Thyme tea is usually a more savory way to enjoy a healthy herbal beverage, as the essential oil is an invigorating flavor that’s used for many medicinal, culinary and cosmetic applications that require an antiseptic or purifying element.
Here’s the best thyme oil:
Here’s the best thyme leaf tea:
What is Thyme Good For?
In ancient history, thyme was used by the Romans for flavoring alcohol and cheese, as well as using it as a cure for shyness and melancholy.
The Egyptians used this aromatic herb for embalming the dead, while the Greeks perfumed their bath water with thyme and used it as an incense in their temples as well as in treatments for respiratory conditions.
In the 1340’s, thyme posies were worn for protection during the Black Death in Europe and when placed in pillows or between sheets, it was believed to ward off nightmares.
The thymol content in this herb acts as an insect repellent and is used to scent perfumes, deodorants and soaps, along with mouthwashes and hand-sanitizers.
What is thyme good for in terms of culinary applications? Being a common inclusion in a bouquet garni and herbes de Provence, thyme has a pungent and herbaceous aroma that pairs well with strong meats and olives, as well as preserving them.
What Are the Benefits of Thyme Tea?
Some tea sippers only accustomed to the regular varieties of herbal tea might be a little daunted by the concept of tea leaves and thyme. With a flavor that is robust and earthy, the addition of lemon, honey and other sweeteners might be advisable, unless you like the distinct taste of thyme tea.
Thyme tea benefits mostly center around the antiseptic and antibacterial properties contained in the herb, which was beneficial for medical bandages before antibiotics were discovered.
It might be easier to discuss what thyme isn’t good for, as there are so many useful applications associated with it.
From treating bed-wetting, diarrhea and toenail fungus to curing respiratory problems such as bronchitis, thyme tea benefits make it a great all-rounder in the herbal medicine cabinet.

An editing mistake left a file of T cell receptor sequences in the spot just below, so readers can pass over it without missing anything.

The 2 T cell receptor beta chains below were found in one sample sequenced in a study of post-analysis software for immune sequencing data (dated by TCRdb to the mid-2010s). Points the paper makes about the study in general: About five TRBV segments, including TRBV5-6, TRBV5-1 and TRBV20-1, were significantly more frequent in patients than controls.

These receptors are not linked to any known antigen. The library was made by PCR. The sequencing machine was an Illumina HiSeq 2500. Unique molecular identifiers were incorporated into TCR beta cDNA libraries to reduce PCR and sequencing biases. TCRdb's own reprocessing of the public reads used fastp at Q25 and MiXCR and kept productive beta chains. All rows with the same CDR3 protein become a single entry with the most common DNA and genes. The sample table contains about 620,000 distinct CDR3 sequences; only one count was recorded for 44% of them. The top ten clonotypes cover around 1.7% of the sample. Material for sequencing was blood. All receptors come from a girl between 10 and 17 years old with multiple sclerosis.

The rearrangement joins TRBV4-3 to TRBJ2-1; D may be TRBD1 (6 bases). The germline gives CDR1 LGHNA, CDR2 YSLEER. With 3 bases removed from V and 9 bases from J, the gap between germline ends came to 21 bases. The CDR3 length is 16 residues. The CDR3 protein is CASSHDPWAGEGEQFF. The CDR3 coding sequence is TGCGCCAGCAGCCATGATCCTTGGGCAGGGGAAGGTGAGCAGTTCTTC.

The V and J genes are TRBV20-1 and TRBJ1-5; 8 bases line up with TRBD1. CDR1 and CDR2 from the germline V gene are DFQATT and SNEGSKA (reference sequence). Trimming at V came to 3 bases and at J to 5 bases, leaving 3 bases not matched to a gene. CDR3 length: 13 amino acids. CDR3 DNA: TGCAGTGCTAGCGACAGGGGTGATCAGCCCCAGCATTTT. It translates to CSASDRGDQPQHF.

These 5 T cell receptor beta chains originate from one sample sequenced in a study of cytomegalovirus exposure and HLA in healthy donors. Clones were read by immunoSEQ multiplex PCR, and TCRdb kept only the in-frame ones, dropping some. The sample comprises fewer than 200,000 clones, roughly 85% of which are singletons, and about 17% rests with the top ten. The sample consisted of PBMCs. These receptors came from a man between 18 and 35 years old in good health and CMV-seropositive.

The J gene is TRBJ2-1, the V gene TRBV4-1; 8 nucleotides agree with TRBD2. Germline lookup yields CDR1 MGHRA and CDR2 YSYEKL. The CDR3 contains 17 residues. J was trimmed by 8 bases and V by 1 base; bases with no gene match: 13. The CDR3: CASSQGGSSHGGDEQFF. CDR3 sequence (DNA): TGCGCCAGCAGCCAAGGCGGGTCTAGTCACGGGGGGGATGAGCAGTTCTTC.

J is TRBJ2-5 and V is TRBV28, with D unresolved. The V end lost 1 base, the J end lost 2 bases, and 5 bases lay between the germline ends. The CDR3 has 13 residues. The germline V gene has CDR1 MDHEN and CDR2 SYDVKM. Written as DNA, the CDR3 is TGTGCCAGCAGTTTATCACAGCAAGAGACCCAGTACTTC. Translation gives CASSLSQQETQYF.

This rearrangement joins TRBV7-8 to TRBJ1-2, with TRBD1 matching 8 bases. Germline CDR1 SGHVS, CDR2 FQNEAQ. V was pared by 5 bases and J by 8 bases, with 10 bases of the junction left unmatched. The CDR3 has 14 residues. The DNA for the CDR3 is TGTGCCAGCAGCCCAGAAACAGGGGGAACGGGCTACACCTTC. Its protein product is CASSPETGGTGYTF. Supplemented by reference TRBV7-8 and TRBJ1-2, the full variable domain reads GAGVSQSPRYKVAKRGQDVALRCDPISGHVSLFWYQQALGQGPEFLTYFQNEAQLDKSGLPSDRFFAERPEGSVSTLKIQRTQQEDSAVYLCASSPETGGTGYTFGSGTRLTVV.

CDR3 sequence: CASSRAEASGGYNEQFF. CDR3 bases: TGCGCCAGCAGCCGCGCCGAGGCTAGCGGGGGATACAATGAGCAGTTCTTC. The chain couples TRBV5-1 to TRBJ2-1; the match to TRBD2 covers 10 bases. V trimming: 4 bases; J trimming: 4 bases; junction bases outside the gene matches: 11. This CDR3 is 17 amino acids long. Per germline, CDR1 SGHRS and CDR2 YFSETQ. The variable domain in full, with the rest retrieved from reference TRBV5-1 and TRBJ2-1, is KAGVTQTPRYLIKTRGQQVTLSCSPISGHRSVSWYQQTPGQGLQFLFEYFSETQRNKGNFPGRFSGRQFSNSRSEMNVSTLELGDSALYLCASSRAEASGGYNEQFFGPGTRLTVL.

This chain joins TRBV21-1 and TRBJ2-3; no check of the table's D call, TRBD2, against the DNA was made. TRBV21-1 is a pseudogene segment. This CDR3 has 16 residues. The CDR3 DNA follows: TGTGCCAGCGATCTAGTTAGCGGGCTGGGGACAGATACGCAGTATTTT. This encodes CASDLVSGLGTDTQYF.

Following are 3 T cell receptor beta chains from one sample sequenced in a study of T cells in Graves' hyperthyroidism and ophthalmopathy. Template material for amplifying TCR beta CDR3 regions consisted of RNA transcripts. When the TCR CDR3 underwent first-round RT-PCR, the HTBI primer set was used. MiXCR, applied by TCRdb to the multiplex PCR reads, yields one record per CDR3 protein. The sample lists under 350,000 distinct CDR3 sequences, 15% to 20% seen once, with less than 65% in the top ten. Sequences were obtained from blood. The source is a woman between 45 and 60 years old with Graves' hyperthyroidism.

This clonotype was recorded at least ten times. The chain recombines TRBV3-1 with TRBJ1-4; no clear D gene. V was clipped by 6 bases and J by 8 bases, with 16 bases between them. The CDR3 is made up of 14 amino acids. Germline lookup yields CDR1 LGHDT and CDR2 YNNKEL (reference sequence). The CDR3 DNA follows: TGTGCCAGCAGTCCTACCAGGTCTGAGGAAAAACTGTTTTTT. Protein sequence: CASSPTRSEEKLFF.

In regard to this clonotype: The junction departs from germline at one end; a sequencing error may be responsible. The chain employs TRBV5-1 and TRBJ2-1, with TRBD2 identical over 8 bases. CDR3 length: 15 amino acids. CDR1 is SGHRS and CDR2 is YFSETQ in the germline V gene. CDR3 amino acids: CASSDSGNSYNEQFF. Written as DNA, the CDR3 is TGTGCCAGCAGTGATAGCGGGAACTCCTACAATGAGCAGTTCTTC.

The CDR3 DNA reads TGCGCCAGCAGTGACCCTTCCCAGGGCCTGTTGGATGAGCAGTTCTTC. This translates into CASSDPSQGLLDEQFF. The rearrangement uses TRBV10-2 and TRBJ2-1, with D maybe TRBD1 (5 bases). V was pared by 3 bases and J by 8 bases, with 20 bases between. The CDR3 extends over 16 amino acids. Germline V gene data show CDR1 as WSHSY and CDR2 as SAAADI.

If you’re wanting to know more about the answer to the question “what are the benefits of thyme tea?” read on for a summary, which is by no means an exhaustive list.
- Digestive system – treating stomach aches and flatulence
- Respiratory System – for coughs, sore throats, colic and infections
- Muscular/Skeletal System – alleviating symptoms of arthritis and muscle pain
- Circulatory System – reducing blood pressure and as a blood cleanser
This tea can also be used as a poultice or taken internally for conditions such as eczema, yeast infections, acne and can also be used as a diuretic.
How to Make Thyme Tea Recipes
There are a variety of ways to prepare any herbal beverage, depending on your preferences. If you’re nervous about the flavor, a basic thyme tea recipe could include tea leaves and thyme, to ease your way into drinking this earthy herb.
There are thyme bags available on the market, but if you’re making it from the dried or fresh herb, try the following method for an easy thyme tea recipe:
- For one cup of tea using fresh sprigs – Place 3 sprigs of thyme (chopped or whole) in the cup and pour nearly boiling water over the herbs and cover, to keep the goodness in. Steep for about 10 minutes and then strain before drinking.
- For one cup of tea using dried thyme leaves – Place 1-2 teaspoons of the herb in a tea pot or tea strainer, then cover with near boiling water, cover and steep for at least 5 minutes. Strain and enjoy.
Using tea bags might be an easier option for beginners and adding a slice of lemon, ginger and/or honey can elevate the flavors, unless you’re a purist and don’t mind the aromatic taste profile.
If you’re wondering how to make thyme tea more palatable for children, try adding pieces of fruit for a refreshing and healthy drink, hot or cold. You might be surprised at how savory and delicious this useful herb is, not only for cooking, but as a lovely herbal beverage.